You start off by forming your own squad - not a team of 11, but a squad of 25 players! You are allotted a fixed number of draft points, which you use to "create" 25 players. Players have a set of skills:
- batting ability
- bowling ability
- economy (bowling)
- fielding ability
For each player in your squad, and for each of the skills above, you assign a skill level ranging from bad to poor to average to good to great to superb. Each step up in skill has a cost in terms of draft points (DPs). Since your DPs are limited, you have to optimally use them to create a useful pool of players of all types -- batsmen, bowlers, allrounders and wicketkeepers.
That's not all. Each player also has an age, and your squad must be balanced, with players ranging from age 0 to age 4. In "real" terms, an age-0 is probably a 16-year-old, and only the rare Sachin Tendulkar will be good enough to play for the team at that age. An age-4 player is probably around 30, and is at his/her peak in terms of skills. As time progresses (i.e., as we play the UC leagues), these players actually get older, and that affects their skills in interesting ways! Initially, players' skills improve with age, but beyond a certain point, they start diminishing, as you'd expect in real life.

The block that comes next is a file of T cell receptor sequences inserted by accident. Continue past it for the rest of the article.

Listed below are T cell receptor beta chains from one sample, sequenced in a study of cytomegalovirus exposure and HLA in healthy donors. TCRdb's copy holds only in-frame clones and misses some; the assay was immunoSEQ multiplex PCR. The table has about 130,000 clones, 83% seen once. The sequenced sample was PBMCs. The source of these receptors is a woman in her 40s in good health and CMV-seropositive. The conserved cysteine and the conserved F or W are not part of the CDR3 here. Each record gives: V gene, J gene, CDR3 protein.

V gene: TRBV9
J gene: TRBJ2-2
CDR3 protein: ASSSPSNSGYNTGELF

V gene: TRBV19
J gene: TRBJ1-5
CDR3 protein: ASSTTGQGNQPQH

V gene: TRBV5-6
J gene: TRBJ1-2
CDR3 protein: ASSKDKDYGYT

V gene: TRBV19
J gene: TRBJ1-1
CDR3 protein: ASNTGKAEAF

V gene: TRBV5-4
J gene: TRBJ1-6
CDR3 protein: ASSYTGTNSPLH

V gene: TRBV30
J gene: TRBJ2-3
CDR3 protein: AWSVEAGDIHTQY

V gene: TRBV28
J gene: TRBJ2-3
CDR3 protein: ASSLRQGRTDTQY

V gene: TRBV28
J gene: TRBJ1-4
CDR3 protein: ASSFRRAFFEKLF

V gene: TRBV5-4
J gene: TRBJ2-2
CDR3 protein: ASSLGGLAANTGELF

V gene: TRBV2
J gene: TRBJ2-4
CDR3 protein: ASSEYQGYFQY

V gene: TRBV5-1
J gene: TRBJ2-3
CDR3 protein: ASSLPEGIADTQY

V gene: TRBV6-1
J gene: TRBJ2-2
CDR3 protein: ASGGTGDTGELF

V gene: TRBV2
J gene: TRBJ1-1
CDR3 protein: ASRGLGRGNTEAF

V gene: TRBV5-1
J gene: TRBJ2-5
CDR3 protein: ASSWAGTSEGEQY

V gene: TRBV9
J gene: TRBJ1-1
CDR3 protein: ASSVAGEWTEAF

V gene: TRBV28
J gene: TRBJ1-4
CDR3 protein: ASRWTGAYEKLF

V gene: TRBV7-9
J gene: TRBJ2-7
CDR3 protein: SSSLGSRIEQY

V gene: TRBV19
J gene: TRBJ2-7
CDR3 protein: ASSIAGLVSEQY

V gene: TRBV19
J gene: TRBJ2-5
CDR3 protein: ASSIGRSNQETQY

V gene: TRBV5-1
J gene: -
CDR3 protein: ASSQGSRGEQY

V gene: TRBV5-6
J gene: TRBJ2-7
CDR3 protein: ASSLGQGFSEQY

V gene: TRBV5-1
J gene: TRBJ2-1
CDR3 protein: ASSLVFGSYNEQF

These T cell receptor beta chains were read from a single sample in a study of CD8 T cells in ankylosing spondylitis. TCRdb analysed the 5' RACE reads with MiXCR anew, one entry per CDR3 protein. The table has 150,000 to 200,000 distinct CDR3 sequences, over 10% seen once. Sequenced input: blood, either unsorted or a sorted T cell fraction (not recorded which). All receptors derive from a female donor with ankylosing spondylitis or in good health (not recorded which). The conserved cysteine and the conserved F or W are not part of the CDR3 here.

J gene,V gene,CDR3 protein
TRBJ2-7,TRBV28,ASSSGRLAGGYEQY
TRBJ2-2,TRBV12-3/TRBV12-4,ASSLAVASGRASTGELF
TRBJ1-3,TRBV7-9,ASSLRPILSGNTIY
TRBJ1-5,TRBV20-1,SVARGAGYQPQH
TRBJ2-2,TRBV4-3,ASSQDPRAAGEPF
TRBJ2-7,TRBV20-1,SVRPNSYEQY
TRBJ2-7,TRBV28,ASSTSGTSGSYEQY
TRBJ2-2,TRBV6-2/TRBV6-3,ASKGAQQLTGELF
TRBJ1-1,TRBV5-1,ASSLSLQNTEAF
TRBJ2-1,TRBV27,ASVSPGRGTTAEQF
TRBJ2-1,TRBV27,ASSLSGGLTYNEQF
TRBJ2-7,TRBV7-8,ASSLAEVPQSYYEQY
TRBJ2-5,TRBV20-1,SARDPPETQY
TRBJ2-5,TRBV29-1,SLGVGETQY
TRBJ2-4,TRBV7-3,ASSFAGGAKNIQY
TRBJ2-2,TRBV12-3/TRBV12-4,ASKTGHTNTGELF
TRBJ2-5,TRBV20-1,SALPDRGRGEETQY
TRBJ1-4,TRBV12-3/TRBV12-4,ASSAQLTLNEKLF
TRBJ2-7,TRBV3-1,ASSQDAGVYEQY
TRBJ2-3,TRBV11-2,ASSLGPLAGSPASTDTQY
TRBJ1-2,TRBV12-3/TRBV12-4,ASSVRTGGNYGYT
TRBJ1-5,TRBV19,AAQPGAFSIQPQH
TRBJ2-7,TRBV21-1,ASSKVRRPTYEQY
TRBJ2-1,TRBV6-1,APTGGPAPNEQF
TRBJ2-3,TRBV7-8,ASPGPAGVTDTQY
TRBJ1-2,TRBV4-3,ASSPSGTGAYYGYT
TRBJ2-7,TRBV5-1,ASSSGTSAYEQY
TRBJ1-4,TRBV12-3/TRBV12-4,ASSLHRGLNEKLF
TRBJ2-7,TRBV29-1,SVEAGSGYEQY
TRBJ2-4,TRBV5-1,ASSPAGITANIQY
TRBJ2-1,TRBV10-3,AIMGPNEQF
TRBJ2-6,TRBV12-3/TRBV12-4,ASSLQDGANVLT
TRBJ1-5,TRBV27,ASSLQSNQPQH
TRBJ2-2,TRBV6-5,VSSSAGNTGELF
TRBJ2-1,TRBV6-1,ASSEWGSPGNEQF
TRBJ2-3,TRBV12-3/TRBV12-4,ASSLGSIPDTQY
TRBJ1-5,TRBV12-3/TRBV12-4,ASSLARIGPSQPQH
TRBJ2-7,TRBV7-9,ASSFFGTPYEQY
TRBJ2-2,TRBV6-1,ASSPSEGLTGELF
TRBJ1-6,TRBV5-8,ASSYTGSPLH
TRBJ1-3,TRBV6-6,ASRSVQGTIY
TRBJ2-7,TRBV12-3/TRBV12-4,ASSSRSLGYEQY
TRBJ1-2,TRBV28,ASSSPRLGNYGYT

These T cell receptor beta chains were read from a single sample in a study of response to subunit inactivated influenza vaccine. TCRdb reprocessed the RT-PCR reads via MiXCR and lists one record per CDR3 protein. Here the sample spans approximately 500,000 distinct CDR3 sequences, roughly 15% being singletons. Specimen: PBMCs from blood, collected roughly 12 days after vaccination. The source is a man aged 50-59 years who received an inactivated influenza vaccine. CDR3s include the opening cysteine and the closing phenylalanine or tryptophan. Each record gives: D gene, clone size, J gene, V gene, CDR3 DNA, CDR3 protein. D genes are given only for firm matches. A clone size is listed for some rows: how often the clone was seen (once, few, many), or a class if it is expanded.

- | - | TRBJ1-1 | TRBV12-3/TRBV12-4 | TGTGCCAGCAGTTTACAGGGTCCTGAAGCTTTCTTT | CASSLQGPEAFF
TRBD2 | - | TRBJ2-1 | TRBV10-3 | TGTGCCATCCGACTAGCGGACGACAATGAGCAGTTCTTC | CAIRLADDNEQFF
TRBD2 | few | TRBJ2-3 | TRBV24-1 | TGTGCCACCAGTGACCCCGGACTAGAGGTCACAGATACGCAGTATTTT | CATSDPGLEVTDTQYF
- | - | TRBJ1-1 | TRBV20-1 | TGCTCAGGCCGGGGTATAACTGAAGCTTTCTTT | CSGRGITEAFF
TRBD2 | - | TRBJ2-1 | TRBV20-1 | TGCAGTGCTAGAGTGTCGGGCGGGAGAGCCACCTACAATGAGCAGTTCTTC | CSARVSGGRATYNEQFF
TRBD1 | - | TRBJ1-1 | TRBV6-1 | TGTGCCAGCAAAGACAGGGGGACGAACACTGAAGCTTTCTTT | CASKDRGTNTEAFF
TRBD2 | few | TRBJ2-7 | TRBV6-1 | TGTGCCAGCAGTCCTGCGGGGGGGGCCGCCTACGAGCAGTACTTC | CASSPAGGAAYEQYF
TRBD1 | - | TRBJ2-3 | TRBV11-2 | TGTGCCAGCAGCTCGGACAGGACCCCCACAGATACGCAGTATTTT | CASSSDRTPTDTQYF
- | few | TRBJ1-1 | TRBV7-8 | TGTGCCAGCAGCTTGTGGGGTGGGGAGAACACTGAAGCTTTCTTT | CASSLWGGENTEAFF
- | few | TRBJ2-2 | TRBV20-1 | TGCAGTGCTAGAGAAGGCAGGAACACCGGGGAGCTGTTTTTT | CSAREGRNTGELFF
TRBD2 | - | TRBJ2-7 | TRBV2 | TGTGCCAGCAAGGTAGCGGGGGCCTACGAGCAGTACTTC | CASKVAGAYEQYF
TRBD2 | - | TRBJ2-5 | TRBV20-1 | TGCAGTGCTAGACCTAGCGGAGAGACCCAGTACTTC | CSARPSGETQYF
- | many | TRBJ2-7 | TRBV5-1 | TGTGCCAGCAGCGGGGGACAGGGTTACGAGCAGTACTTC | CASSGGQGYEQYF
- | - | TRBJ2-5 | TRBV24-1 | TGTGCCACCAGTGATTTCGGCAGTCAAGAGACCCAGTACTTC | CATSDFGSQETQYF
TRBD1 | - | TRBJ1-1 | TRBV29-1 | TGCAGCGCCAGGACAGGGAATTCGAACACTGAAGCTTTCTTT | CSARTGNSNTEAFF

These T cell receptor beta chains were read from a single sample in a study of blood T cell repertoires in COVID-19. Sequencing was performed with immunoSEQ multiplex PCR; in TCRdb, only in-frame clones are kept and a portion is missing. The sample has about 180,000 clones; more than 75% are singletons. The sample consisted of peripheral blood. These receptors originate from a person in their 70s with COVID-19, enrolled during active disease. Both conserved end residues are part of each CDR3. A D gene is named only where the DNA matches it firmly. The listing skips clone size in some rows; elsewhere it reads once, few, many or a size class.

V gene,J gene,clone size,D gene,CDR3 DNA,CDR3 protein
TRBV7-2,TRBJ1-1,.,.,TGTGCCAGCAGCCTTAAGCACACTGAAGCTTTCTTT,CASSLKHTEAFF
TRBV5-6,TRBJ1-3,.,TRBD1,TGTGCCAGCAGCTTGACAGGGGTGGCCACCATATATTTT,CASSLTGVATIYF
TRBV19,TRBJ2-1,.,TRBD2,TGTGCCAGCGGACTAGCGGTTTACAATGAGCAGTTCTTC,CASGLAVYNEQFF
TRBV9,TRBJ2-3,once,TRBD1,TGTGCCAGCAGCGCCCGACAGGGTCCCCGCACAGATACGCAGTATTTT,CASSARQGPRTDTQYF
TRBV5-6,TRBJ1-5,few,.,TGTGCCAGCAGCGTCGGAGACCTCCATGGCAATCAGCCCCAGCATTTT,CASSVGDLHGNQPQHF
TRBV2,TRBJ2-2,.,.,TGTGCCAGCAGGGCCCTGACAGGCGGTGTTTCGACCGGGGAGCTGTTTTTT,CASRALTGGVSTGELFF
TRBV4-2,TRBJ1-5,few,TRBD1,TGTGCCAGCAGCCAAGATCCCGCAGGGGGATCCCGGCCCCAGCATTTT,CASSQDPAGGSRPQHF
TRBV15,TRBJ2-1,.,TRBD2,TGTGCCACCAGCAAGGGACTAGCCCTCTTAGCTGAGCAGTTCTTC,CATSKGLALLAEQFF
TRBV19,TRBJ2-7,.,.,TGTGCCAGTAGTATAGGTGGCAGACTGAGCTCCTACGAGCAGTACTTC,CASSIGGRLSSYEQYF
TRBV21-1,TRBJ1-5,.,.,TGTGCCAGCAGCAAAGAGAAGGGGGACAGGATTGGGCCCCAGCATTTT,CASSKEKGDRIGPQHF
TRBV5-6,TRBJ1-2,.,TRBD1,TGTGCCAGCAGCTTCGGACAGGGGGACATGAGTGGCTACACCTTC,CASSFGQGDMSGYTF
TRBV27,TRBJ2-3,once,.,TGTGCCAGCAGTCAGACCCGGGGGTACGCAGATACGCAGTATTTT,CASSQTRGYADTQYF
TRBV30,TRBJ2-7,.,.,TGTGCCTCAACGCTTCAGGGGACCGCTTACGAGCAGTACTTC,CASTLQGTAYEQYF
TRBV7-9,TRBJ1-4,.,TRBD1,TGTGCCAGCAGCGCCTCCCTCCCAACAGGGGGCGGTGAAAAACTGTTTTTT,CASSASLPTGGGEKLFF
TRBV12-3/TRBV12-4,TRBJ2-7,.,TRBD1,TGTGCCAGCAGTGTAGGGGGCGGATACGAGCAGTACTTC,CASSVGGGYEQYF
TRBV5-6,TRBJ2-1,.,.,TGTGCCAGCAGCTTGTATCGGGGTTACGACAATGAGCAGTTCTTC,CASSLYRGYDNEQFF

Drafting a squad is just the first challenge of UC. What happens next is that your team gets placed into a league with say 7 other teams. A "season" of Ultra Cricket follows - 14 or 15 weeks of high-octane cricket action! Each "week" in UC, your team plays a 5-day Test and two ODIs. Now you don the hat of selector, and get to pick the 11-member teams that play in each of these three games. What's more, wearing the hat of "captain", you now specify the batting order, who will keep wickets, etc. You get to decide who will bowl when, how long their spells will be, how aggressive or defensive the field setting will be in different situations, etc. All this is done up front, by creating a set of "orders" - a simple text file in a pre-defined format. This set of orders is sent by email to the ultra cricket daemon, each week. Your opponents each week (for the Test and ODIs) will do the same for their teams.